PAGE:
Among the labour market policies announced, particular importance is given to the commitment to reduce the tax wedge on lower incomes, and specifically on second wage earners in households, suggesting a form of taxation that fosters female employment. The chapter contains two in-depth analyses. The first shows that the differences between international tax systems do not seem sufficient on their own to explain the poor performance of female employment in Italy. Furthermore, the Italian tax system is not the most unfavourable in terms of the presence of factors that penalise female participation in the labour market, thanks in part to the fact that the basic tax unit is the individual and not the household. On the contrary, there is a robust positive correlation between the female employment rate and the supply of public services. The second in-depth study conducts a review of temporary and permanent incentive measures introduced in recent years to stimulate job creation and increase productivity. It emphasises in particular that new relief measures should only be implemented after an examination of the effectiveness of previous or existing measures in order to target the choice among different possible instruments more effectively and after a survey and reorganisation of those still in place to avoid fragmentation of the tax relief system and overlap and competition between measures (e.g. among those adopted at the regional or sub-regional level).
With regard to social policy, the “Inclusion Income” will be introduced in a system still characterised by multiple means-tested measures with different eligibility criteria focused on specific categories of beneficiaries that do not reduce the risk of poverty among the most vulnerable segments of the population. The extension of the new instrument to all households in a situation of absolute poverty will depend on the appropriation of additional resources and the possibility of the broader integration of the various existing measures into one instrument. Estimates performed in 2013 by the Minimum Income Working Group established by the Ministry of Labour and Social Policies put the cost of a measure that will completely bridge the existing gap between disposable income and the poverty level for all households in a situation of absolute poverty at between €5 and 7 billion.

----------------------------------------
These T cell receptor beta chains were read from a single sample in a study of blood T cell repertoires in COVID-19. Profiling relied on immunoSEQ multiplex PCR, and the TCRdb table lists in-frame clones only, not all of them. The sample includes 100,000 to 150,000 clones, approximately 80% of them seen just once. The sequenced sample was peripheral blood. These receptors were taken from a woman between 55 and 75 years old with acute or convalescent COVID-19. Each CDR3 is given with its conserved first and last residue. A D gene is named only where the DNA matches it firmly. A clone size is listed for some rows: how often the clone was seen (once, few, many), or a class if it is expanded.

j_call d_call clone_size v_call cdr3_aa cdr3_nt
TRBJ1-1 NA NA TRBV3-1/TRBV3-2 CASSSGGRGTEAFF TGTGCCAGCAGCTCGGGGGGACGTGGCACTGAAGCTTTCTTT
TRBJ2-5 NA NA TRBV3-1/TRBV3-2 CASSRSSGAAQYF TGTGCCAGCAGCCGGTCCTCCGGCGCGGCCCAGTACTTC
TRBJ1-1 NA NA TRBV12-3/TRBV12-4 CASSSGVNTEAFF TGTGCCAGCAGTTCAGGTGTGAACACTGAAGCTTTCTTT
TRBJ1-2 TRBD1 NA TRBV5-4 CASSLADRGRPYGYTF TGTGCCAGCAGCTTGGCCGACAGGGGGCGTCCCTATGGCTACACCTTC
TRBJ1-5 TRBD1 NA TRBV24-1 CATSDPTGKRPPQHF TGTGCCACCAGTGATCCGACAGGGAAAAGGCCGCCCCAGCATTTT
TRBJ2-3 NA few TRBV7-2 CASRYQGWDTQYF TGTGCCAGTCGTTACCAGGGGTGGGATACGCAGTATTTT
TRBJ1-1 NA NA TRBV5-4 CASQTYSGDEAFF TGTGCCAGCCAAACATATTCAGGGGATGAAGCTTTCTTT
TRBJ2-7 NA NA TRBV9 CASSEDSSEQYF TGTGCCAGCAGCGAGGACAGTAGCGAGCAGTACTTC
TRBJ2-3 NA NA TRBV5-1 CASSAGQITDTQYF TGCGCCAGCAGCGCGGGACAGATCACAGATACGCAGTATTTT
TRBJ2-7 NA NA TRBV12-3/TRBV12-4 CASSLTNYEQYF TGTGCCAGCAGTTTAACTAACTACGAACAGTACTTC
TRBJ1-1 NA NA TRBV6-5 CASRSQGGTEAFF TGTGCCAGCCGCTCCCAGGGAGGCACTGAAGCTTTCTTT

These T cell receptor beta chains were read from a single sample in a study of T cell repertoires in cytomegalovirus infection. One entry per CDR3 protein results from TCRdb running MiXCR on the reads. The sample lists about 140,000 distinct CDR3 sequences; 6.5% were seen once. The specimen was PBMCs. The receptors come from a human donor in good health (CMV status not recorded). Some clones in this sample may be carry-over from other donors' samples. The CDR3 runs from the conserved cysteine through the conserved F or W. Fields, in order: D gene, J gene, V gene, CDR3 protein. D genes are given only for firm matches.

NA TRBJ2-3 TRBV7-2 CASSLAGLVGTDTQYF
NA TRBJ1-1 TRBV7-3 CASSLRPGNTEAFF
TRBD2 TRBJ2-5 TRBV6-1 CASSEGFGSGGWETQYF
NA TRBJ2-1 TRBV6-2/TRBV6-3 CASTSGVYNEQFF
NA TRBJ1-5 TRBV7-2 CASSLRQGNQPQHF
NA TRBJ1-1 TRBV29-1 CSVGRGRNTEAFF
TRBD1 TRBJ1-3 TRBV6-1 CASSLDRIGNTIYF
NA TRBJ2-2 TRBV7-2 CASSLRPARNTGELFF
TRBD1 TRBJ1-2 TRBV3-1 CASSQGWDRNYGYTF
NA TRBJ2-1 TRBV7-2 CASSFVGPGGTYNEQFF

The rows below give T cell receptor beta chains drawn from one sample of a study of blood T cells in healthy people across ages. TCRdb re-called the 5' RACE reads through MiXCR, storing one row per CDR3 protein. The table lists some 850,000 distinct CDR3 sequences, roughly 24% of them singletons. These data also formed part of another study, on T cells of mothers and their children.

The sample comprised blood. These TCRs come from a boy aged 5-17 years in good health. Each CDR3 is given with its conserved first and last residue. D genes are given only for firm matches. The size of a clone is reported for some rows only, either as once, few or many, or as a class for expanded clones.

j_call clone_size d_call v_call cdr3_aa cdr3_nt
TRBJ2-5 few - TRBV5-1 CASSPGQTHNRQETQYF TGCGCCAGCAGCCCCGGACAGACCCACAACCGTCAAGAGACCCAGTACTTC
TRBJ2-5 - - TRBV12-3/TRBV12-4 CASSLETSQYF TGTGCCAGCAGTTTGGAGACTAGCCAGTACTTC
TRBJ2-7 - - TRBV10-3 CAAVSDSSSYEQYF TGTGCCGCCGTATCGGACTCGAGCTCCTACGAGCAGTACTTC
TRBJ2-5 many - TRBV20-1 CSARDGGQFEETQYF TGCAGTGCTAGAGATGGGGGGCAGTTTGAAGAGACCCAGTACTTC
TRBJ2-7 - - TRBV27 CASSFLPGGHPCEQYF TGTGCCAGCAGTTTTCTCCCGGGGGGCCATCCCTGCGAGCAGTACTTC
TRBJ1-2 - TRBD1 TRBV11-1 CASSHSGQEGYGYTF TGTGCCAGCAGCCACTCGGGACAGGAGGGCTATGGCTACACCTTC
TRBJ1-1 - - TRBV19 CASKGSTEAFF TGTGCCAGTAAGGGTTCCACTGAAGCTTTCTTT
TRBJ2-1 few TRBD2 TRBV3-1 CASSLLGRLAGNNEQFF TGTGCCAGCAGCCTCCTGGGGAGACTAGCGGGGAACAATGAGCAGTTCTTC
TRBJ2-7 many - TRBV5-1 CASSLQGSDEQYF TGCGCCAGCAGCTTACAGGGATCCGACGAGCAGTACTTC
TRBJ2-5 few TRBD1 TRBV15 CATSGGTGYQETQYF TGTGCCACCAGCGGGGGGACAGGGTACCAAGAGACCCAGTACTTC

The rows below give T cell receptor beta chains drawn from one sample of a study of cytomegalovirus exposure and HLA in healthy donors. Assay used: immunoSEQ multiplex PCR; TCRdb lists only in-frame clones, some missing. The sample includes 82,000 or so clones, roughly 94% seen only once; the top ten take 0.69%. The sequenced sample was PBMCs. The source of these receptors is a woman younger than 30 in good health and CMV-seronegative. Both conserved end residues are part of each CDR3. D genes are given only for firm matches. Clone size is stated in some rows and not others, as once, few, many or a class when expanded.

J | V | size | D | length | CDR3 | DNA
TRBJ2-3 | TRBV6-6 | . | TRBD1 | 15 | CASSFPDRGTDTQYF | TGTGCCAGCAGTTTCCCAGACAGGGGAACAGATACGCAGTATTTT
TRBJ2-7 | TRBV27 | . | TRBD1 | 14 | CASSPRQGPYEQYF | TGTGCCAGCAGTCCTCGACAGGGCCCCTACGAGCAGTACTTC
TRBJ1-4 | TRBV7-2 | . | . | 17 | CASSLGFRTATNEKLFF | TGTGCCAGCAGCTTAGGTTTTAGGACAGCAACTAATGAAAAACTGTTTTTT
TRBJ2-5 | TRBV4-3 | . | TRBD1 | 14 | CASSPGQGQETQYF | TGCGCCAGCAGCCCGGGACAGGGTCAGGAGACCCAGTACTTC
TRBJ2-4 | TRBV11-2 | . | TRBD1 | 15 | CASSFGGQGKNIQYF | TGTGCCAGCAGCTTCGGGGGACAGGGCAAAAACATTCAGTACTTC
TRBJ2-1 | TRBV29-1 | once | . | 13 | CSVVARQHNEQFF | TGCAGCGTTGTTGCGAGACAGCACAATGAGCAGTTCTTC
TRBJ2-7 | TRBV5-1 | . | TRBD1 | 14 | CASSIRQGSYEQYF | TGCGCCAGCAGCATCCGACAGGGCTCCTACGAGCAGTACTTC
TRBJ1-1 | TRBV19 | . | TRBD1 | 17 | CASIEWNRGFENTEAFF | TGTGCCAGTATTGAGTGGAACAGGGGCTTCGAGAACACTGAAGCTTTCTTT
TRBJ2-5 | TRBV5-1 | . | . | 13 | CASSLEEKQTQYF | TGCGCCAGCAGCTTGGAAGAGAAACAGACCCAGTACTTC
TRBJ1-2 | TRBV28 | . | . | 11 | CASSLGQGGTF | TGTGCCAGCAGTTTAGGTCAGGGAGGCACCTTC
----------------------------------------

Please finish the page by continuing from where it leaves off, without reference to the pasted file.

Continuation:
Finally, with regard to taxation and, in particular, the Government’s announcement that it would continue to reduce the fiscal burden to support growth and competitiveness, an in-depth analysis looks at developments in the tax burden in recent years. It finds that the decline mainly involved taxation of capital, through changes in the structure of corporate taxation and more contingent measures to facilitate and encourage investment. In particular, considering the sum of direct taxes and IRAP (the regional business tax), we find that between 2013 and 2015 (the last year for which information on individual taxes by general government body is available) revenue declined by half a percentage point of GDP, a drop that increased to nearly 1 point in 2016. However, this decrease appears to have been highly skewed towards corporate taxes. IRES (corporate income tax) and IRAP revenue in the last eight years has fallen by about 1.7 percentage points of GDP (from 5.4 per cent in 2007 to 3.6 per cent in 2015).